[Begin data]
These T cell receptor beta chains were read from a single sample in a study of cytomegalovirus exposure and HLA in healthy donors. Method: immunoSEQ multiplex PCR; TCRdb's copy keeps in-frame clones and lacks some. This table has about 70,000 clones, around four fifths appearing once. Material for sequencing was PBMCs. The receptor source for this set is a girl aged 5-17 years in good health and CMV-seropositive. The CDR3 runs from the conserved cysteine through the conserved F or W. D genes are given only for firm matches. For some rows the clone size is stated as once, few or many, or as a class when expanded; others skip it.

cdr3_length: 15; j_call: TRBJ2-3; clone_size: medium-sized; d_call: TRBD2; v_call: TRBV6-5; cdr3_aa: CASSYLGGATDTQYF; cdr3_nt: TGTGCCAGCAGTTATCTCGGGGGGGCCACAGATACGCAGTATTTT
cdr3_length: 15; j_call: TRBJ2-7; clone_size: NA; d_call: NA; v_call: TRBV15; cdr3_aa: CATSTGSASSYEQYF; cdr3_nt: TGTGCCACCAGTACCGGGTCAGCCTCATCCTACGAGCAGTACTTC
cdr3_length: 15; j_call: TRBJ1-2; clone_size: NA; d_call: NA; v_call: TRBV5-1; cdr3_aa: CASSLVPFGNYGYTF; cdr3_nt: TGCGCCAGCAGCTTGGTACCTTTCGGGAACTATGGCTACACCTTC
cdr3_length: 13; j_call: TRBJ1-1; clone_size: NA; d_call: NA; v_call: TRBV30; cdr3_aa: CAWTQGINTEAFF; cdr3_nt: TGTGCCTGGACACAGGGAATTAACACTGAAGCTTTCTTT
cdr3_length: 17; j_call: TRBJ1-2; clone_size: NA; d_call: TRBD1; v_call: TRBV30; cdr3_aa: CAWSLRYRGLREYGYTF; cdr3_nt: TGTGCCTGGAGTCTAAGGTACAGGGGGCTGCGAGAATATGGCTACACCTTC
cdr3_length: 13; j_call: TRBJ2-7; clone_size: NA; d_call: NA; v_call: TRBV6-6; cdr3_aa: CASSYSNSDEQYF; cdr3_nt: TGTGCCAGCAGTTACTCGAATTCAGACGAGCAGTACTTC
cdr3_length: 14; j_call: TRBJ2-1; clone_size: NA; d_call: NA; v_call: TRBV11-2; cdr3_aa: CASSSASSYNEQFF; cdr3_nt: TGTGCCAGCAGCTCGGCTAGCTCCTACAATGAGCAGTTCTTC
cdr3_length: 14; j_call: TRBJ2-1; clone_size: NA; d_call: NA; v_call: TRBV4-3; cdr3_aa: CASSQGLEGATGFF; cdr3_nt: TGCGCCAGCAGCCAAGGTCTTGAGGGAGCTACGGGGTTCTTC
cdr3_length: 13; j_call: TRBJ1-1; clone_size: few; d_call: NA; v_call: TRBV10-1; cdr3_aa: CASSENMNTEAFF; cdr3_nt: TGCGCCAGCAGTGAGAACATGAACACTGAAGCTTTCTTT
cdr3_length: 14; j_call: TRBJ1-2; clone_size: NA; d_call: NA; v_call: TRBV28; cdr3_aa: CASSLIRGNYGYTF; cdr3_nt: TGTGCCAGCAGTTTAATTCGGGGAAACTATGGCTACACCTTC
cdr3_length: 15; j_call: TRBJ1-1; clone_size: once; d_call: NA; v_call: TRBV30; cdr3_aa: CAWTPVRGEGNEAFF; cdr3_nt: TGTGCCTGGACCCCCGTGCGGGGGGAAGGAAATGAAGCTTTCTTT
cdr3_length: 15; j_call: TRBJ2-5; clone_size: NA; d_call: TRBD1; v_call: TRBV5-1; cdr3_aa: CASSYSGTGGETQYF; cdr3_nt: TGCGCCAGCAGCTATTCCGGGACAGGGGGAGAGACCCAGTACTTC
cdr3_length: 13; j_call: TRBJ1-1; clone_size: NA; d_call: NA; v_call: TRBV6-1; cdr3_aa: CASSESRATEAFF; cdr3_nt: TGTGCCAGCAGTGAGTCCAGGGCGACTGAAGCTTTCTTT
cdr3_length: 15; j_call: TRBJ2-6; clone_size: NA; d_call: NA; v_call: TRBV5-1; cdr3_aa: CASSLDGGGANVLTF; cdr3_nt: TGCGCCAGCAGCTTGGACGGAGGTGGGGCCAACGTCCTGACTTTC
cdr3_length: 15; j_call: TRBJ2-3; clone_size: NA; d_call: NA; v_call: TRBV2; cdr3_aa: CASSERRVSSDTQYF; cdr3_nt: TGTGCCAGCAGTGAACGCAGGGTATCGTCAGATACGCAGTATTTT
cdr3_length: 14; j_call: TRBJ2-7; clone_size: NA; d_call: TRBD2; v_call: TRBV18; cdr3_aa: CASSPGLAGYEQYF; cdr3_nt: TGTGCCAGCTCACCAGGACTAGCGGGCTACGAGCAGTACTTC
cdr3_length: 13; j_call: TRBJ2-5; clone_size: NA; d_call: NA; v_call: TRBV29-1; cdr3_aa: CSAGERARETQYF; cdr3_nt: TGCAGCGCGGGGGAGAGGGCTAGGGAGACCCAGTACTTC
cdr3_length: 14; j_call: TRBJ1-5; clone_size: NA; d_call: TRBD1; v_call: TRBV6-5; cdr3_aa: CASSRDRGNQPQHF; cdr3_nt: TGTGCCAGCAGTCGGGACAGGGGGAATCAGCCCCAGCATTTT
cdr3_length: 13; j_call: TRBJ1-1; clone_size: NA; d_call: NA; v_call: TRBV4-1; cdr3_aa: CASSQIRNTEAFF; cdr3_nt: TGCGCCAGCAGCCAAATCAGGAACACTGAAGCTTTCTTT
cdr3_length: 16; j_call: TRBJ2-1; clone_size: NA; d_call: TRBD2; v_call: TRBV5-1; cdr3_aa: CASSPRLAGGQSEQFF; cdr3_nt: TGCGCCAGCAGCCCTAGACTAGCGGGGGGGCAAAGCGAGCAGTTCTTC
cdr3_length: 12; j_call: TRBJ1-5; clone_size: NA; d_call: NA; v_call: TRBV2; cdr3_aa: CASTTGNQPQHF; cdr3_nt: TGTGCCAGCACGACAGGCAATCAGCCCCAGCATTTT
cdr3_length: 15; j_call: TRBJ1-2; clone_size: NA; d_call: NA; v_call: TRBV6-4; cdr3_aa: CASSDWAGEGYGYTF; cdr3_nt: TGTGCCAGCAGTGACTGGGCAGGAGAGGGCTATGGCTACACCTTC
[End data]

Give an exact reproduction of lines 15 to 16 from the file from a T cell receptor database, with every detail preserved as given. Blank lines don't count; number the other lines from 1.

cdr3_length: 15; j_call: TRBJ2-6; clone_size: NA; d_call: NA; v_call: TRBV5-1; cdr3_aa: CASSLDGGGANVLTF; cdr3_nt: TGCGCCAGCAGCTTGGACGGAGGTGGGGCCAACGTCCTGACTTTC
cdr3_length: 15; j_call: TRBJ2-3; clone_size: NA; d_call: NA; v_call: TRBV2; cdr3_aa: CASSERRVSSDTQYF; cdr3_nt: TGTGCCAGCAGTGAACGCAGGGTATCGTCAGATACGCAGTATTTT